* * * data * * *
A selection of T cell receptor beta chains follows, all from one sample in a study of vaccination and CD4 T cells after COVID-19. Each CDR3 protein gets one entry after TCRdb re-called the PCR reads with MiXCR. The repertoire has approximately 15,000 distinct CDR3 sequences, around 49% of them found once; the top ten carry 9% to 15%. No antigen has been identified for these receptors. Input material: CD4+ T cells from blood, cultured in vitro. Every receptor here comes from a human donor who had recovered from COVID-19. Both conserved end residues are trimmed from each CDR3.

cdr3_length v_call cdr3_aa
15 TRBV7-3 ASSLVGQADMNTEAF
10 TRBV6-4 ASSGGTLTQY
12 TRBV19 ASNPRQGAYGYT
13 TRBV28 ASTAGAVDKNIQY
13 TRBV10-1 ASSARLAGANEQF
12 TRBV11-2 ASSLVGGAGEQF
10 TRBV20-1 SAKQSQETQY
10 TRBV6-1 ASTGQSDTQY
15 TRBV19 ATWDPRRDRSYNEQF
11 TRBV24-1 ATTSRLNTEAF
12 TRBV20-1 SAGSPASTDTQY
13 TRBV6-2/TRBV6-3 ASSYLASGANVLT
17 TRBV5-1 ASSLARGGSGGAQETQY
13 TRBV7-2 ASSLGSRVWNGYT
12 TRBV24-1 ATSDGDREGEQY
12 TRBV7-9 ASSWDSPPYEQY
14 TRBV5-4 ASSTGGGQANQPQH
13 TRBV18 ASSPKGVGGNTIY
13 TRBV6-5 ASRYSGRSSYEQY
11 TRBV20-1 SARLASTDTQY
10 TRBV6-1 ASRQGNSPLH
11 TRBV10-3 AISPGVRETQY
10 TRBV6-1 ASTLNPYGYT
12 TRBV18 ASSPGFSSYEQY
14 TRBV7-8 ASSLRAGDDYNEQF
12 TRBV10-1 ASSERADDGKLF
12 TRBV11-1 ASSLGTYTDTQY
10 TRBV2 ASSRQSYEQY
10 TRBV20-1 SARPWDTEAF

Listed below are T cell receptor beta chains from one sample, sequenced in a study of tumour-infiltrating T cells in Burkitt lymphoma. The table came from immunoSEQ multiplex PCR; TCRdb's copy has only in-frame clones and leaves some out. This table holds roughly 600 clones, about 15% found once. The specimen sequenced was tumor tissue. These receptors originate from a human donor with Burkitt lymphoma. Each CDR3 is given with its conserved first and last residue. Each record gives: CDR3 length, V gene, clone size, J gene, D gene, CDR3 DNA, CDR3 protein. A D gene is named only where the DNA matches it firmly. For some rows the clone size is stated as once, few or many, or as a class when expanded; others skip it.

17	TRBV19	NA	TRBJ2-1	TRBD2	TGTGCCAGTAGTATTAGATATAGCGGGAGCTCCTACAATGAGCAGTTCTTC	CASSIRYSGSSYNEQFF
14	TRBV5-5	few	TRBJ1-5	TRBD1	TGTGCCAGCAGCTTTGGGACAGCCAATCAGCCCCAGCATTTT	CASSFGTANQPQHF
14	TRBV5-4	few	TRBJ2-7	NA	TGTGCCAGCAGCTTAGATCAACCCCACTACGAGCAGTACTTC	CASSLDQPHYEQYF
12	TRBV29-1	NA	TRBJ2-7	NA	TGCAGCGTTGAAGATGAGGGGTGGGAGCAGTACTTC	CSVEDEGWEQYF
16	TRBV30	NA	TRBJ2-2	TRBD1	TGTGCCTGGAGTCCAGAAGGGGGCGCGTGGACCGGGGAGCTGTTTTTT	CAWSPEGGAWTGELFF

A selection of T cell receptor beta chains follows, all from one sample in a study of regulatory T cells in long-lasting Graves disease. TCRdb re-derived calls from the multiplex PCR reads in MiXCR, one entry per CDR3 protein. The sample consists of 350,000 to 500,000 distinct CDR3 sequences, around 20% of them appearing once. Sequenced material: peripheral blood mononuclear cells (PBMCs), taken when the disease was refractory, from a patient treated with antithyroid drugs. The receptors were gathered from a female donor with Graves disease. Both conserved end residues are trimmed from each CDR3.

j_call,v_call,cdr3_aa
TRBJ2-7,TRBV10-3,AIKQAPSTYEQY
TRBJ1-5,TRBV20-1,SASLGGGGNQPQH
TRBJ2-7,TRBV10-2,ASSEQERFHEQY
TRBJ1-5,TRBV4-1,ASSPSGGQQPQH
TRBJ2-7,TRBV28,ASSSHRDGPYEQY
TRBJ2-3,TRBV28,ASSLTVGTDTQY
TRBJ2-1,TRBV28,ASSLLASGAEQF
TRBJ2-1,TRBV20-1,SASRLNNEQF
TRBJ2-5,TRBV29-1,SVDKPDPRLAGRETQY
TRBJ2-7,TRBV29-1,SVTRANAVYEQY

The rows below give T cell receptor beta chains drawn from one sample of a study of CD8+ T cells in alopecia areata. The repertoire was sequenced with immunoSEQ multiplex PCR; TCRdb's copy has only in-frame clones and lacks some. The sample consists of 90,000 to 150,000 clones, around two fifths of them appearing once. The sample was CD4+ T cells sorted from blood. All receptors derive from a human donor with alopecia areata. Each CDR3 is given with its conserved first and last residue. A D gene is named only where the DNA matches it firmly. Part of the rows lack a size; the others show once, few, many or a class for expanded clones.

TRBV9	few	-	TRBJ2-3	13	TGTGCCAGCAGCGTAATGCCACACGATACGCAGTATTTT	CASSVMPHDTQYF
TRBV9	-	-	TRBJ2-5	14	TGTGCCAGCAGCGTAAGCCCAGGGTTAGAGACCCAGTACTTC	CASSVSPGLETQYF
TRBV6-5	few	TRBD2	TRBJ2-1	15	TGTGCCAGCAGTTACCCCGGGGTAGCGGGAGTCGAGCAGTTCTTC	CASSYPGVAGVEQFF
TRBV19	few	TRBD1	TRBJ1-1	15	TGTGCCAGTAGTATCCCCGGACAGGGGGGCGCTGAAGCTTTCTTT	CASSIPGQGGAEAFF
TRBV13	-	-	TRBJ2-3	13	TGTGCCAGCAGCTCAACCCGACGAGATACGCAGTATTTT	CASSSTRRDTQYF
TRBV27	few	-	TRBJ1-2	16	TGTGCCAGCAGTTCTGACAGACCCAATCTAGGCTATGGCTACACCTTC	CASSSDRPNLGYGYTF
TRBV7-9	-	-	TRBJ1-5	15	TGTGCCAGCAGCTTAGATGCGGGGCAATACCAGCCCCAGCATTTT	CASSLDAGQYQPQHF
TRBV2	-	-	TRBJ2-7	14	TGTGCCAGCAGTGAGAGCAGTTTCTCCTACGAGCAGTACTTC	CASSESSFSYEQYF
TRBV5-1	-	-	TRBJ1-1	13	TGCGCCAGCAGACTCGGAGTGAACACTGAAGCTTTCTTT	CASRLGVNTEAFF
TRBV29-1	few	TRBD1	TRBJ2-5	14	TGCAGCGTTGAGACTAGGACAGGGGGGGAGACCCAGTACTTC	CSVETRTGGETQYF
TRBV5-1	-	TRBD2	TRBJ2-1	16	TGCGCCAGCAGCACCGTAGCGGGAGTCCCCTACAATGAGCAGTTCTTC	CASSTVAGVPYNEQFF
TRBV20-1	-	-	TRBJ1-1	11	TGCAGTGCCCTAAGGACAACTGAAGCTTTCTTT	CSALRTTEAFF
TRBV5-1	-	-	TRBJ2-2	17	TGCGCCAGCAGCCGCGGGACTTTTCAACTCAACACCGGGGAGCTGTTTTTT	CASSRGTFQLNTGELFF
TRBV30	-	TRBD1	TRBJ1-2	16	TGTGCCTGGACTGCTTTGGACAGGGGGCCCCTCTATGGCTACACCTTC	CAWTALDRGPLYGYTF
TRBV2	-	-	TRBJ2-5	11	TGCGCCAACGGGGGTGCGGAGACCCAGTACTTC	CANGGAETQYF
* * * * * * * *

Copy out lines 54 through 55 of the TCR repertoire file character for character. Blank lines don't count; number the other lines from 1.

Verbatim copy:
TRBV19	few	TRBD1	TRBJ1-1	15	TGTGCCAGTAGTATCCCCGGACAGGGGGGCGCTGAAGCTTTCTTT	CASSIPGQGGAEAFF
TRBV13	-	-	TRBJ2-3	13	TGTGCCAGCAGCTCAACCCGACGAGATACGCAGTATTTT	CASSSTRRDTQYF